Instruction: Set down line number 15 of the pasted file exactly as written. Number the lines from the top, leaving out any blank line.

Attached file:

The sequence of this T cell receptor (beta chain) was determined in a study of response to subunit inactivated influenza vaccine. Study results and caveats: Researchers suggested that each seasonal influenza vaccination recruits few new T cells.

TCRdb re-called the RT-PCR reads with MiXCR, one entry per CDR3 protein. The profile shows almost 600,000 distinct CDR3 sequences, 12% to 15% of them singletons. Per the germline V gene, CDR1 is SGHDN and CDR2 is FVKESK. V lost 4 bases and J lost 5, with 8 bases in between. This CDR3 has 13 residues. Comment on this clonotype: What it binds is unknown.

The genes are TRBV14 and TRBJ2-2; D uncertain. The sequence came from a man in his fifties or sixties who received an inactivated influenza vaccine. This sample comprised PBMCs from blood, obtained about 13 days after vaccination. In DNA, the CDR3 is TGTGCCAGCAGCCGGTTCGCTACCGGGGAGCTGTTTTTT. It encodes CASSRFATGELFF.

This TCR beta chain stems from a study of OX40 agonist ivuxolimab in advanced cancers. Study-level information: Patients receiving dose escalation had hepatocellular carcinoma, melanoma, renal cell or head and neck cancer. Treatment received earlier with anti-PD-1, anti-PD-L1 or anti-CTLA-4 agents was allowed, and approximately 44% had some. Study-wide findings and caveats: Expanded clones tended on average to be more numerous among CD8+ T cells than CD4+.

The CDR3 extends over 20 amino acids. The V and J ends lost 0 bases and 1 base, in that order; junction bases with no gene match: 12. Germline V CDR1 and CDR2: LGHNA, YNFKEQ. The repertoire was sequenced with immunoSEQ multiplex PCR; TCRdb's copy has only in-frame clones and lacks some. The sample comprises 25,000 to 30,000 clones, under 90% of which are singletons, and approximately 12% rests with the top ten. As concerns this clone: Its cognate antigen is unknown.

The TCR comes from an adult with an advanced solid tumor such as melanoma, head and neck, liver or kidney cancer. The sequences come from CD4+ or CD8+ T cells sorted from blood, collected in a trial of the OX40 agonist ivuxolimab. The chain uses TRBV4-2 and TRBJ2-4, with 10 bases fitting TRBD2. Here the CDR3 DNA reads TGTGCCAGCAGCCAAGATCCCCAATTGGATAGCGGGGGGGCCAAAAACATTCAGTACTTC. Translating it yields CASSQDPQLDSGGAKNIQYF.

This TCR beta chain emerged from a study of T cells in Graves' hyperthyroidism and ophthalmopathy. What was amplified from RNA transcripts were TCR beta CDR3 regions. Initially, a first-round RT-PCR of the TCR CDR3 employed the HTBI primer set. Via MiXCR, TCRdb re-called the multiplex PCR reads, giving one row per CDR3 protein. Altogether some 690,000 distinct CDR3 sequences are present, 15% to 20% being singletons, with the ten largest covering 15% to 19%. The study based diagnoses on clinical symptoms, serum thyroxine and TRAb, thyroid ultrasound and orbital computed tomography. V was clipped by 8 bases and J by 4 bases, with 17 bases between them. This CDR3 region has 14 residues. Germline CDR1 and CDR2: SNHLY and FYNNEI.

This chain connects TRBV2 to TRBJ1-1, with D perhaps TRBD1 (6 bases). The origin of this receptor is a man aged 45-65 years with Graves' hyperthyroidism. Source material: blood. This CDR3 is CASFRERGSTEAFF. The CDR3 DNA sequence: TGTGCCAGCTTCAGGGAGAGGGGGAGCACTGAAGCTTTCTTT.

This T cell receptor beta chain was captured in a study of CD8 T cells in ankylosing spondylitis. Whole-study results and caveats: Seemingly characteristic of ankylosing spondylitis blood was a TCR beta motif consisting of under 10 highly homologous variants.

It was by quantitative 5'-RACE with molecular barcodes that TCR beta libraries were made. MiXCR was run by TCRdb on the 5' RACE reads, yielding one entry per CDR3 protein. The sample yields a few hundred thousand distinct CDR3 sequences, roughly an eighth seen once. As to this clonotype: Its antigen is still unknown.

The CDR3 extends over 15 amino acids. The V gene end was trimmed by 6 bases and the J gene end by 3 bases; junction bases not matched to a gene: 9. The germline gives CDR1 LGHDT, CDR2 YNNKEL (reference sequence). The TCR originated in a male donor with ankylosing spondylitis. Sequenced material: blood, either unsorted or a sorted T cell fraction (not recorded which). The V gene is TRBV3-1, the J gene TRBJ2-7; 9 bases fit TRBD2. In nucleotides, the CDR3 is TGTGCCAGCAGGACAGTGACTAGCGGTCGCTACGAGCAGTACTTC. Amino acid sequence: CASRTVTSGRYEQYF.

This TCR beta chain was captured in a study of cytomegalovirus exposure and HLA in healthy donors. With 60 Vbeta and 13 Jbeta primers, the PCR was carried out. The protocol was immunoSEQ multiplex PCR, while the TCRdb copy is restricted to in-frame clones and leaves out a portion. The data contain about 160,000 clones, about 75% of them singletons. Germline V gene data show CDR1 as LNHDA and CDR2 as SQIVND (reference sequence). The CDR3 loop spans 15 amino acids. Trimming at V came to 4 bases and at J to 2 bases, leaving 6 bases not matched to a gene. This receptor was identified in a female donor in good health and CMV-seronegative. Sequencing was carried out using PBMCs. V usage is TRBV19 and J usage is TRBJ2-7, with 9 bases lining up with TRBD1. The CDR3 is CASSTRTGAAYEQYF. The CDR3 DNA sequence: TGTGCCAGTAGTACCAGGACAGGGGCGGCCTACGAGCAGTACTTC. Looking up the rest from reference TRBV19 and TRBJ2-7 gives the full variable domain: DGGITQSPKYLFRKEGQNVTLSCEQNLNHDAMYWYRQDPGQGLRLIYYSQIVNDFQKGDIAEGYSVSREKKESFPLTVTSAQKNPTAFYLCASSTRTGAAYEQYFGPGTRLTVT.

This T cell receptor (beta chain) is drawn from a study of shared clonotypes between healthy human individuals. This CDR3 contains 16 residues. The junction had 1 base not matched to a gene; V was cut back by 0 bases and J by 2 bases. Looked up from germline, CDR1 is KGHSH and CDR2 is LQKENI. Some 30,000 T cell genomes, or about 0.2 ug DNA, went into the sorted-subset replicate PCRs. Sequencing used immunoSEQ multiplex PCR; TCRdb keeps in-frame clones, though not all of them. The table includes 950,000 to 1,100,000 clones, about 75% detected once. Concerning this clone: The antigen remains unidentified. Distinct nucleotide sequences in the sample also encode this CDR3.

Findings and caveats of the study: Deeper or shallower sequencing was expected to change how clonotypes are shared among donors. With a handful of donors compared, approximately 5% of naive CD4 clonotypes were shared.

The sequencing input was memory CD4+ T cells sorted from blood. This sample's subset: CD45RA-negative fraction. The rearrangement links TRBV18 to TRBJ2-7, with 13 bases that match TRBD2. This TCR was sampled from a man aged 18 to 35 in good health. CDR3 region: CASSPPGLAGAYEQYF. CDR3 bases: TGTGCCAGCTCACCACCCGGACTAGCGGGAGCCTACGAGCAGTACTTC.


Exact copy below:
The sequencing input was memory CD4+ T cells sorted from blood. This sample's subset: CD45RA-negative fraction. The rearrangement links TRBV18 to TRBJ2-7, with 13 bases that match TRBD2. This TCR was sampled from a man aged 18 to 35 in good health. CDR3 region: CASSPPGLAGAYEQYF. CDR3 bases: TGTGCCAGCTCACCACCCGGACTAGCGGGAGCCTACGAGCAGTACTTC.